Post by oftenwrong on Sun Jun 17, 2012 1:12 pm

Typical Sits Vac:

2 x Nursing Auxiliaries to work the following rotational shifts
22.5 hours per week on days (3 shifts)
21 hours per week on night duty (2 nights)

This is a rotational post which will require the successful candidates to work both days and nights on the Inpatient Unit.
Pay scale - Overgate Band 2/3 dependent on qualifications, a minimum of NVQ Level 2 in Care is desirable.


(The Pay is likely to fall within the range £16K to £19K before tax)
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Re: Do nurses and doctors have time to care?

Post by skwalker1964 on Sun Jun 17, 2012 6:02 pm

astradt1 wrote:Care Assistants are often expected to do some of the tasks that trained nurses used to do......

Having visiting times would do little to help staff as they would then have to deal with up to 30 relatives in a very short space of the visiting time...

Trained nurses are expected to devise plans of care for each patient and record the out comes, checking a patient can take seconds but writing the findings can take minutes...


The powers that be, CQC PCT etc are only interested in what is written down.


Yes, my wife often laments the way in which the written plans become the measure of whether good care was given, the amount of time they take, and the temptation for the occasional less-engaged member of staff to write something without necessarily doing it.
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Re: Do nurses and doctors have time to care?

Post by astra on Sun Jun 17, 2012 6:56 pm

I have noticed in the Chemo Suite, that some staff nurses SEEM to prefer to be sitting at the computer.

Why oh why have a well trained pair of hands (staff nurse) sitting all day at a pooter? If computing is her job, she did not need all that nursing training! IS the expensive nursing training so unimportant that is can be cast aside to change to pooter operator?

Give the task to the trainee nurses! Stick another year onto their training!

THEN -
You will find who is "Patient Friendly" who is "Pooter literate" and who is just a lazy sod here to ride on everybody elses back!

After the training, the pooter operators will have an understanding of what they are writing about! - A VERY unusual concept in this day and age. Also it would do away with the present "Poacher becomes Gamekeeper" style we have now!
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Another day in the life of an NHS nurse (what's Lansley planning now?)

Post by skwalker1964 on Thu Jul 05, 2012 3:23 pm

Posted on my blog just before Lansley's announcement that beds may be reduced and wards & even hospitals closed, and newspaper revelations of mass redundancies. Please see the original article at [You must be registered and logged in to see this link.] for links to sources:

Andrew Lansley’s up to something. I don’t know exactly what it is yet – probably some new push in his semi-covert privatisation the NHS, or in his assault on the pensions, pay and conditions of health staff – but I know it’s coming.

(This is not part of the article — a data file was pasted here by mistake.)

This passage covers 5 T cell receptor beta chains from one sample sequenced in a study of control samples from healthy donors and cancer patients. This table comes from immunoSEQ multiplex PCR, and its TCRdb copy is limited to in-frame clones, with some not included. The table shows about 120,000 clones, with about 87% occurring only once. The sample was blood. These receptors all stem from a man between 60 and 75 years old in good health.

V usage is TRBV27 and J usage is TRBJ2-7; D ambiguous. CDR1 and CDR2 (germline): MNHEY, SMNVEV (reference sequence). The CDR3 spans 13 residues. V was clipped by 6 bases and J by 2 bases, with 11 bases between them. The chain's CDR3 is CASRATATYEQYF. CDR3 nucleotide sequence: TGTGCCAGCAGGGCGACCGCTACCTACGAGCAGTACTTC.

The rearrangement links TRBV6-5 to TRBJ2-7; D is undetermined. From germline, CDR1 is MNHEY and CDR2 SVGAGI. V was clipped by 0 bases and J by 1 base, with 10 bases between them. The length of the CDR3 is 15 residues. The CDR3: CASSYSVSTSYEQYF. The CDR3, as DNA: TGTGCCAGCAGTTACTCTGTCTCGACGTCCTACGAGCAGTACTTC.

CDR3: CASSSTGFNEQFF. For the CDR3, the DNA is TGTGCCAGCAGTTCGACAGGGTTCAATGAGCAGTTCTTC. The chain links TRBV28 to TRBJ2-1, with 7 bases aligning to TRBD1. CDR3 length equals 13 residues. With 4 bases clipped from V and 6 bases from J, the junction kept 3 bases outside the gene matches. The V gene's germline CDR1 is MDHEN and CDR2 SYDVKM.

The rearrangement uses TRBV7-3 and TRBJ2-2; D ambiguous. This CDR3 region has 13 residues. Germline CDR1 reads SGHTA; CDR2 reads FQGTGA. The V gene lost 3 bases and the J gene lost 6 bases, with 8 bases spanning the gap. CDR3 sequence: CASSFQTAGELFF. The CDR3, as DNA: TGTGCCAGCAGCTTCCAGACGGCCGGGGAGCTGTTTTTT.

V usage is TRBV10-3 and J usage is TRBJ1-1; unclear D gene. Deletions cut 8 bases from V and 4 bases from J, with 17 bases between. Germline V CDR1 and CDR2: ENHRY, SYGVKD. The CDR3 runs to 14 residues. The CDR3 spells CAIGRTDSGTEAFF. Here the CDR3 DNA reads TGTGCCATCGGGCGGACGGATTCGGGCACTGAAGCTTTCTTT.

As I’ve written about before, every time this government wants to take something away from a group that has the nation’s sympathy, it prepares the ground, doing its best to erode public support, even to demonise the target group. Over the last couple of weeks or so since the publication of the King’s Fund annual survey of public satisfaction with the NHS reported a record fall in satisfaction since the coalition government took over, I’ve seen a carefully orchestrated campaign being conducted. In a variation on the theme of ‘damned by faint praise’, Lansley is ‘defending’ the NHS in such a way as to vindicate the government’s handling of our biggest national treasure, while fostering a perception that the NHS is slipping. Let’s face it, the record 70% satisfaction rate in place under the last Labour government doesn’t exactly work in favour of the Tories’ contention that the NHS is in need of reform and improvement.

No, indeed. Since the coalition came to power, there has been a constant ‘drip drip’ of negative statements and media coverage of the NHS, designed to diminish the public’s affection for the Service. This has been successful to a degree – at least among people who haven’t had to use the NHS since the 2010 election. The King’s Fund survey covers the general public, not just people who’ve had experience of the NHS recently, so it’s all about public perception rather than experience. This deterioration is entirely the fault of Lansley and his government colleagues – both in how they’ve spoken about the Service being unaffordable and inefficient (it isn’t!) and by stretching the NHS’s resources as thinly as possible – setting it up to fail. All to ensure a smooth ride for his corporate masters’ and cronies’ takeover of the NHS while trying to avoid being held responsible for the situation. And people who don’t know any better are likely to fall for it.

The antidote to bad information is good information. My first article on a day in the life of an NHS nurse, about my wife’s experiences as a staff nurse on a busy ward treating seriously and chronically ill people, is one of the most-visited I’ve ever written. Since Lansley is seemingly being successful in his plan to lower the standing of our health-workers, and is planning his next push to denude the National Health Service and steal from its hard-working staff, I’m going to tell you about another, anything-but-untypical day: